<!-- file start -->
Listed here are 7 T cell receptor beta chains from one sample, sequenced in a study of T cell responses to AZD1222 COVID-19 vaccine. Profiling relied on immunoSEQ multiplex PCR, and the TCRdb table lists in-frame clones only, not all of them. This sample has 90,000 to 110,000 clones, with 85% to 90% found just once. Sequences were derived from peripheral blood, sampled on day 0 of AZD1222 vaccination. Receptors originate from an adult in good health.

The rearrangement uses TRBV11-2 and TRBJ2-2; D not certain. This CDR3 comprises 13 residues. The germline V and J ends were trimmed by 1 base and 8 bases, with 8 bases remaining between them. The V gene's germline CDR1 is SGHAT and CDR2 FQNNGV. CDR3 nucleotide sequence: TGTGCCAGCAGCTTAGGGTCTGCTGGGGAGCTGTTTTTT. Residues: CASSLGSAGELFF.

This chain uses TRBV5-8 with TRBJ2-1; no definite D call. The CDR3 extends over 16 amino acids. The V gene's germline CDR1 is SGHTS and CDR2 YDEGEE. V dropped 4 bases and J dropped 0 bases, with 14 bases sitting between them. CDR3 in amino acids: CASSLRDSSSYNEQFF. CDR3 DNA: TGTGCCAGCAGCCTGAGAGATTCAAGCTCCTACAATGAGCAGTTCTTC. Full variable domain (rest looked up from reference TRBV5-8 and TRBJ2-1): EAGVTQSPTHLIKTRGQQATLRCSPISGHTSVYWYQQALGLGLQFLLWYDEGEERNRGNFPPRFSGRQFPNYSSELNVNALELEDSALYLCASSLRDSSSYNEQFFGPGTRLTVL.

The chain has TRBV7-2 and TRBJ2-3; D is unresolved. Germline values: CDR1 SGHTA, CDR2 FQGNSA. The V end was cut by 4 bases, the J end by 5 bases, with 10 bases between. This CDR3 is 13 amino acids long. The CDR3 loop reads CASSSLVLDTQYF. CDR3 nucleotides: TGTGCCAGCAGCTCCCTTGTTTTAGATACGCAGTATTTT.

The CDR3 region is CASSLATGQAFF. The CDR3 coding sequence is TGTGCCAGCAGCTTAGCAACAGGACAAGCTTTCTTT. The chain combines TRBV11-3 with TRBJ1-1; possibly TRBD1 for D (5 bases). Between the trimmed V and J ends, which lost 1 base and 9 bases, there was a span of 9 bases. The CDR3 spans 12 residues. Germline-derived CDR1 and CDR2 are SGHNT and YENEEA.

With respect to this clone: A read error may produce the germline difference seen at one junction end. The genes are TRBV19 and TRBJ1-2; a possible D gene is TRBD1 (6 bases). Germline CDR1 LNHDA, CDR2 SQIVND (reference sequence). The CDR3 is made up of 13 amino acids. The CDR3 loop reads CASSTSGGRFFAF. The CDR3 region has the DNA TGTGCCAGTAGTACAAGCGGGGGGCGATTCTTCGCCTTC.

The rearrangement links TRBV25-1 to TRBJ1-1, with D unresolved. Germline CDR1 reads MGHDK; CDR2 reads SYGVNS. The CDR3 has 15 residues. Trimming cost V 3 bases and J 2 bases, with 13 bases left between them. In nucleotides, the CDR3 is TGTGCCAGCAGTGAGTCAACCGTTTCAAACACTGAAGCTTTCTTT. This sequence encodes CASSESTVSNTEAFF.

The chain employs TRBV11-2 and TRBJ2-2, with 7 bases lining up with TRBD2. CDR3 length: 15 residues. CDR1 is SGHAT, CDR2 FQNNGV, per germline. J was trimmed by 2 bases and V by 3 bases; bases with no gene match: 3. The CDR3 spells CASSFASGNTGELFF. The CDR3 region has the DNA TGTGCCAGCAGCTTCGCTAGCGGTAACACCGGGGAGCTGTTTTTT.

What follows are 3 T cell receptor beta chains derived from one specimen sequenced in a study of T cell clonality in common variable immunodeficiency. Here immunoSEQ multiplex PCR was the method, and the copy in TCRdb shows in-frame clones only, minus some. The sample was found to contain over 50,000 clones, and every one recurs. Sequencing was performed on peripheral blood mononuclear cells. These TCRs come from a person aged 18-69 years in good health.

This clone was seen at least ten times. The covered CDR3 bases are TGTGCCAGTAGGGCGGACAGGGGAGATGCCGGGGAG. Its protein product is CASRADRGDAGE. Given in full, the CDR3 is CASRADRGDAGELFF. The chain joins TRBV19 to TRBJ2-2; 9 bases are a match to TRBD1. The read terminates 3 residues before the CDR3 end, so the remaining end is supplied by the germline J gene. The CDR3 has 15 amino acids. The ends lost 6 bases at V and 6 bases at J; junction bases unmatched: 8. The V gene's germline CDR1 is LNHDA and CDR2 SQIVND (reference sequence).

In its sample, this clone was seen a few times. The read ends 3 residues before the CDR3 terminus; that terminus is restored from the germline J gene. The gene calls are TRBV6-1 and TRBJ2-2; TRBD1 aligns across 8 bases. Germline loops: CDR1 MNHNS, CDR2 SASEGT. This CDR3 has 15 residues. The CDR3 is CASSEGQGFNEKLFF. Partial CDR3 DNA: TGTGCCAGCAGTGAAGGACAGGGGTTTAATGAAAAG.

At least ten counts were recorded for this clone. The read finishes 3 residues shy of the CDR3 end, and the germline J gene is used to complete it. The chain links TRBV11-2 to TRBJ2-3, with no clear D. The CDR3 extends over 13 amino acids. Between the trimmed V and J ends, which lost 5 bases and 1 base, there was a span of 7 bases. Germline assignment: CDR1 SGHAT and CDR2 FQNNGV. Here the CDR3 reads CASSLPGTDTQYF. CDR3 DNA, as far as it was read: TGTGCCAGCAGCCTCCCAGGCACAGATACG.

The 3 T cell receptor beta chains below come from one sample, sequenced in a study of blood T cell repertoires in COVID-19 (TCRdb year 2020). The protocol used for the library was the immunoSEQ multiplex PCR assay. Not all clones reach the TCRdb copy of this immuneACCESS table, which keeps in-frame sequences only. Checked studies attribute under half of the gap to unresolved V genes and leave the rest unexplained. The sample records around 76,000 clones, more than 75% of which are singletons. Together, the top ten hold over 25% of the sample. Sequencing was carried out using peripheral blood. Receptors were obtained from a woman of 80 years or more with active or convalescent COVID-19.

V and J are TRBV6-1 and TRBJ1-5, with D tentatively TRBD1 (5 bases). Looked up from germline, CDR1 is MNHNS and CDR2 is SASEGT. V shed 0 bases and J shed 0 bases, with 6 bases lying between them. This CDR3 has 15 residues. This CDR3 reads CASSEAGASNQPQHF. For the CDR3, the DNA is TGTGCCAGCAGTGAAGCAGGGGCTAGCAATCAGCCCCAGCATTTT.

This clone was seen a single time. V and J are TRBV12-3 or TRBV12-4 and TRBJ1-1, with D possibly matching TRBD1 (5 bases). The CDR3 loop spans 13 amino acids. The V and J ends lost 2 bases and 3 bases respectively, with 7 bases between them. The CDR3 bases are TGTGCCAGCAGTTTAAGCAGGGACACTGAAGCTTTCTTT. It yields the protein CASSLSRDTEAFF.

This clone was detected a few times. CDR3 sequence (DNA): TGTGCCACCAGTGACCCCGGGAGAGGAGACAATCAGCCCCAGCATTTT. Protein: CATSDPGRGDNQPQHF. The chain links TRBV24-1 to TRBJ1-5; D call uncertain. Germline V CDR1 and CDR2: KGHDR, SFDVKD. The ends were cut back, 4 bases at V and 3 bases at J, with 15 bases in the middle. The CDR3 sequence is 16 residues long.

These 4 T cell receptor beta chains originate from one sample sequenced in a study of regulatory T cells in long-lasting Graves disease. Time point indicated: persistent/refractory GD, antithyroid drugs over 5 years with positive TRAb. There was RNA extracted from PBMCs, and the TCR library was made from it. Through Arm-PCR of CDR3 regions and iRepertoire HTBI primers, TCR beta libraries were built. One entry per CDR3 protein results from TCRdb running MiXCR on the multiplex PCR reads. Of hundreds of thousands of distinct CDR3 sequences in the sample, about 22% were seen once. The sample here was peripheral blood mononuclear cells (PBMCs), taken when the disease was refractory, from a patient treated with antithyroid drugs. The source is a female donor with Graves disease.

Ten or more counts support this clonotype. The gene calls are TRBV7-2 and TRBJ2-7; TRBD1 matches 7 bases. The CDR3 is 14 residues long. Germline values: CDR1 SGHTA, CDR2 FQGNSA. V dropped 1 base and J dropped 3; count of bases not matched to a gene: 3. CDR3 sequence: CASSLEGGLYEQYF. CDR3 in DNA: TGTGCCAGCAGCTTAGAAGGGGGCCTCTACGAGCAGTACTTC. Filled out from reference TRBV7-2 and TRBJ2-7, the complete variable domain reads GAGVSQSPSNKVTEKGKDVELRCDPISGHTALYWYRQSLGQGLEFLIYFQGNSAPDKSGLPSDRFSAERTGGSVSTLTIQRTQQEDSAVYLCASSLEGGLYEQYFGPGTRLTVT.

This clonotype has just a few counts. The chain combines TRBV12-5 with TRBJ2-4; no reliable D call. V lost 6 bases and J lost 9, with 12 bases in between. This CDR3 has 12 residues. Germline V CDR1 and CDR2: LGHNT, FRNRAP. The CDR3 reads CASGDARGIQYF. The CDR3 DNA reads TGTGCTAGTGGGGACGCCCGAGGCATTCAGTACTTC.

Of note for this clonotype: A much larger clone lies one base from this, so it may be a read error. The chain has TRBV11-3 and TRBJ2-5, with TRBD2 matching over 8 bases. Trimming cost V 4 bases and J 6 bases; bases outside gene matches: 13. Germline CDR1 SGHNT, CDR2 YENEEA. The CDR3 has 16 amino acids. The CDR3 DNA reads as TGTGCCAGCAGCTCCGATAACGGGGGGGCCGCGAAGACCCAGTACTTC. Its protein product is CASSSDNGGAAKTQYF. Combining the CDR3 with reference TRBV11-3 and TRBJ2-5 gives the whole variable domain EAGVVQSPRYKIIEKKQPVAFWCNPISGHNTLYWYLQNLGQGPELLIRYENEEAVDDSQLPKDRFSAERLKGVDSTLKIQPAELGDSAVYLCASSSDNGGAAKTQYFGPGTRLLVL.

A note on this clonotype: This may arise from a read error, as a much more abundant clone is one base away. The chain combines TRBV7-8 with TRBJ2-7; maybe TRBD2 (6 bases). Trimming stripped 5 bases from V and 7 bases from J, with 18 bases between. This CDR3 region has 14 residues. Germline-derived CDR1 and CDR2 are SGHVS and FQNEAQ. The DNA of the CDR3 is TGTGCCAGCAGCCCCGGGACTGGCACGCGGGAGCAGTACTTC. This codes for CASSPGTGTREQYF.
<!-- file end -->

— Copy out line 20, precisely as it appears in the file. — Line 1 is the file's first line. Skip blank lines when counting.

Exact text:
Of note for this clonotype: A much larger clone lies one base from this, so it may be a read error. The chain has TRBV11-3 and TRBJ2-5, with TRBD2 matching over 8 bases. Trimming cost V 4 bases and J 6 bases; bases outside gene matches: 13. Germline CDR1 SGHNT, CDR2 YENEEA. The CDR3 has 16 amino acids. The CDR3 DNA reads as TGTGCCAGCAGCTCCGATAACGGGGGGGCCGCGAAGACCCAGTACTTC. Its protein product is CASSSDNGGAAKTQYF. Combining the CDR3 with reference TRBV11-3 and TRBJ2-5 gives the whole variable domain EAGVVQSPRYKIIEKKQPVAFWCNPISGHNTLYWYLQNLGQGPELLIRYENEEAVDDSQLPKDRFSAERLKGVDSTLKIQPAELGDSAVYLCASSSDNGGAAKTQYFGPGTRLLVL.